In fact, I tried my hand at including a daily cartoon with Techbook, but found that I did not have enough time in a day to squeeze that in as well. It takes about an hour to draw the whole thing (on A4 sized paper, even), scan it in 1-bit mode, blur it a little and finally upload it to the blog.
Maybe I’m crazy, but I was actually thinking about a mobile/PDA version of the comics – which you get delivered to your Inbox as a zip file and you uncompress it and go through the funnies while on the move.
It’s already happening, albeit with video – in the form of Toshiba’s V401T mobile phone. It has a QVGA (320×240) screen and can record whatever you are watching for a maximum of 12 minutes. I don’t know the full details on this yet, still googling for it.
Posted on April 7th, 2004 2 comments
One of the teams in our company has a few bluetooth-enabled printers. I had been wanting to test HP’s Phone2Print software for Nokia S60 smartphones. Will run the tests tomorrow (if possible) and hopefully run a review. From what I’ve read, when you send a print job from the mobile, the quality of the print differs from one that is sent from a computer, but this is expected.
This version of Phone2Print improves on the previous version in that it prints not only images but your notes, calendar, contacts and even your SMS/e-mail messages. To know more about how the whole thing of sending a print job from the mobile actually happens, I went through the Basic Print Profile – and found it very interesting.
Of course, since other document formats are (not yet) supported, we still have lots to expect here. Suppose you forgot to bring an important document when meeting a client. If you have a decent FTP client on your mobile phone, you simply connect to your system, download the document and fire a print job to the nearest bluetooth printer. Now how cool would that be? (And don’t forget the impression you just made on your client!)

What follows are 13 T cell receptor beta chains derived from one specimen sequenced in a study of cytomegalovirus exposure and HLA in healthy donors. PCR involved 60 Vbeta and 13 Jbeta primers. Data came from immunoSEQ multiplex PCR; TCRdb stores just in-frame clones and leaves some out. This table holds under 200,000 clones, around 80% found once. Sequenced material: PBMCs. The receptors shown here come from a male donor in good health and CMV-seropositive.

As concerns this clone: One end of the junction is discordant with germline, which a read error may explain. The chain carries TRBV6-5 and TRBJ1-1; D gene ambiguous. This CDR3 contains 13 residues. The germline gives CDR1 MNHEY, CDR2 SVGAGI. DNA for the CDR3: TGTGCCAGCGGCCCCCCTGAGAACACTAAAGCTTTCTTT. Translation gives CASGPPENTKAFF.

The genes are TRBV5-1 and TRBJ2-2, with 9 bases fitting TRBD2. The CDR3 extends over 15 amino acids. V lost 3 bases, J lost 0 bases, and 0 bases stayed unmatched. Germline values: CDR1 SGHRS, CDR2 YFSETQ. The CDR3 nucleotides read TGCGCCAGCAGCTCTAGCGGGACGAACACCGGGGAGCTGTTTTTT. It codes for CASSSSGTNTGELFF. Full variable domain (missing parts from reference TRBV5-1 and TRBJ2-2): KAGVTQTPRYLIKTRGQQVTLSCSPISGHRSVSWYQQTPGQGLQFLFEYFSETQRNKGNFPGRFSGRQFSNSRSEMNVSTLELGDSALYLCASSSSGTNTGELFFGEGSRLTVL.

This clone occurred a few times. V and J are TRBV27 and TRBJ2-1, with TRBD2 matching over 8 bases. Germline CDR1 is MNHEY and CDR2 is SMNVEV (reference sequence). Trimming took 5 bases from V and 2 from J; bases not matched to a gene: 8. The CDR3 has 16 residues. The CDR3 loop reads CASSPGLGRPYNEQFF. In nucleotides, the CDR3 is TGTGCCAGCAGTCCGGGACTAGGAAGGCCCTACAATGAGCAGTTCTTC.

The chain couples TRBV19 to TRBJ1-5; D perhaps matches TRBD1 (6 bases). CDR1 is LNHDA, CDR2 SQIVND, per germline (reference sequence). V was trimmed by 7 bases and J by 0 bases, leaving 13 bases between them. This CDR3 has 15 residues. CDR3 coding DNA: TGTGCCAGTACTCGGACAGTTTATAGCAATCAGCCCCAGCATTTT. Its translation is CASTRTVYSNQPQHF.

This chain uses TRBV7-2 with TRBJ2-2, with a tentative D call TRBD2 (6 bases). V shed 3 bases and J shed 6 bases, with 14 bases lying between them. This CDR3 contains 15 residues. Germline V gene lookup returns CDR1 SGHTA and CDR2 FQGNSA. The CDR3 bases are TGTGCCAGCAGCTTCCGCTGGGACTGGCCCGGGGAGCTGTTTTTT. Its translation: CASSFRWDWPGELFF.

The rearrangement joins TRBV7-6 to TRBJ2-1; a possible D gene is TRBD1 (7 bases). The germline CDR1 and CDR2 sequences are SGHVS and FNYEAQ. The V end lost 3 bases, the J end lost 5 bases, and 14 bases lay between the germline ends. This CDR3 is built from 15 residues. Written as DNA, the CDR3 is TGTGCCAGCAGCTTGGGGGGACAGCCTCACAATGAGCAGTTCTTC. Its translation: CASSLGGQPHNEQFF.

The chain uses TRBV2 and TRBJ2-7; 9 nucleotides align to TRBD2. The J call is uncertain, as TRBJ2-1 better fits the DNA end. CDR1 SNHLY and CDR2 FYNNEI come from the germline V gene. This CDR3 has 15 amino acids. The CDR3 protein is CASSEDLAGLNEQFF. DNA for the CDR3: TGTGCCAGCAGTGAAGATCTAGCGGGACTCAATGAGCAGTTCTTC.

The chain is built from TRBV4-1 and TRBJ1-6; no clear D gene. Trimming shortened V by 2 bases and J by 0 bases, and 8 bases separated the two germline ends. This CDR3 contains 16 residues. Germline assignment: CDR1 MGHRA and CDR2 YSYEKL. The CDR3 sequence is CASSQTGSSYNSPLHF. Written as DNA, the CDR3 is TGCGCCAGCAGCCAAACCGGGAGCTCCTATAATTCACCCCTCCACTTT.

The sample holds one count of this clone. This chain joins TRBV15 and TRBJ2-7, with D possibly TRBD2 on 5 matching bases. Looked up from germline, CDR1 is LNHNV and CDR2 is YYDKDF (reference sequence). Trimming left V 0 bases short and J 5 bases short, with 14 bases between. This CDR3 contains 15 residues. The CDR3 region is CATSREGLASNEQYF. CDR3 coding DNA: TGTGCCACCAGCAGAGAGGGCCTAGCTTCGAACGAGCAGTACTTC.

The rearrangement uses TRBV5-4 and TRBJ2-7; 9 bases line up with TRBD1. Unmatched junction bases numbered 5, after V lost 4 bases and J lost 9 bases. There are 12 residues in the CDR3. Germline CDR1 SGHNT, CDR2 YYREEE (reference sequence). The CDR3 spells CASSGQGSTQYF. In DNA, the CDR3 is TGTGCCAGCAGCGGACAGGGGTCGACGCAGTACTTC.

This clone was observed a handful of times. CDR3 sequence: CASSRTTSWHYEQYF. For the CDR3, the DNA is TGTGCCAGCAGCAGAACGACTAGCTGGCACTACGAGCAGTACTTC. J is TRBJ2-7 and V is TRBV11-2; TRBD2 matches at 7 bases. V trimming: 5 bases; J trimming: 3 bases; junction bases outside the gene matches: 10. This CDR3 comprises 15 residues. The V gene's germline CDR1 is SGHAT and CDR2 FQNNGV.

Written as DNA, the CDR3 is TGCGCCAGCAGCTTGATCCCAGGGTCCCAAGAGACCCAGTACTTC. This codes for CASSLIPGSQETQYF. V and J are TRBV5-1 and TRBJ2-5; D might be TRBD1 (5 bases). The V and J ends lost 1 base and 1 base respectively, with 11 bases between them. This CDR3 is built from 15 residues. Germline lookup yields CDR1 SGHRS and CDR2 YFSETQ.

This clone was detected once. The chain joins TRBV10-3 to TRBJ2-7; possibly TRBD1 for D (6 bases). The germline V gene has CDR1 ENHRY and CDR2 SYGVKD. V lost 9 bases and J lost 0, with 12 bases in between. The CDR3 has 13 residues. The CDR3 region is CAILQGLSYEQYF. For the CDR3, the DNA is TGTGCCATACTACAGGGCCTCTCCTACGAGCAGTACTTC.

All in all, printing from your mobile, though not extremely useful, is pretty exciting. Let’s see where we go from here.
Posted on April 6th, 2004 No comments
At just $48.37 (5000 yen) per gigabyte of storage, mini HDDs are making their way into mobile phones. Now we’re talking! Off with the MMC/SD cards!
But wait – is it all good? Think about the many hours you spent defragging your old 4 GB hard disk. Will the same be needed for your battery-operated mobile phones as well?
Posted on April 5th, 2004 1 comment
Now that we have mobile phones with cameras and FM radio receivers, how about one with an FM transmitter? That would be nice, wouldn’t it? Load your mobile with a 256 MB MMC/SD card with loads of MP3s, and broadcast it to your neighbours. Griffin Technology has the iTrip for Apple iPods (and it works only with iPods).
At office, a colleague of mine had bought Motorola’s A760 Linux-based smartphone. Although I didn’t play around with it much, it looked pretty neat on the features – it even comes with an integrated MP3 player. This is something amiss with most Nokia phones (at least the older ones).
Posted on April 2nd, 2004 No comments
So you purchased your brand new Motorola MPx200 loaded with Microsoft Windows Mobile 2003 operating system. Let’s just say for a minute that it got infected by a virus. What would be the consequences?
With your PC, obviously you expect something disastrous – any one of the following might happen:
o Your hard drive is erased (not that any of the new viruses do it, but still…)
o It sends out a copy of itself to every e-mail address it finds in your address book
o Makes it virtually impossible to access some services
What would happen in the case of a virus written for your mobile? First off, the virus could replicate it through e-mail. We can safely forget about SMS for now, as the limit imposed by an SMS message (approximately 160 bytes) is not sufficient to send the virus payload. But that’s assuming you have set up an e-mail account on your phone.
Then, just to irritate you, the virus could make 1-second calls to all the people in your contacts, running up your phone bill – not to mention people calling you back asking you what’s the idea behind calling them up and not talking.
And if you have GPRS set up, God knows what private information of yours is uploaded to the net. It might be a good idea not to store sensitive information like your phone banking passwords on your phone :-P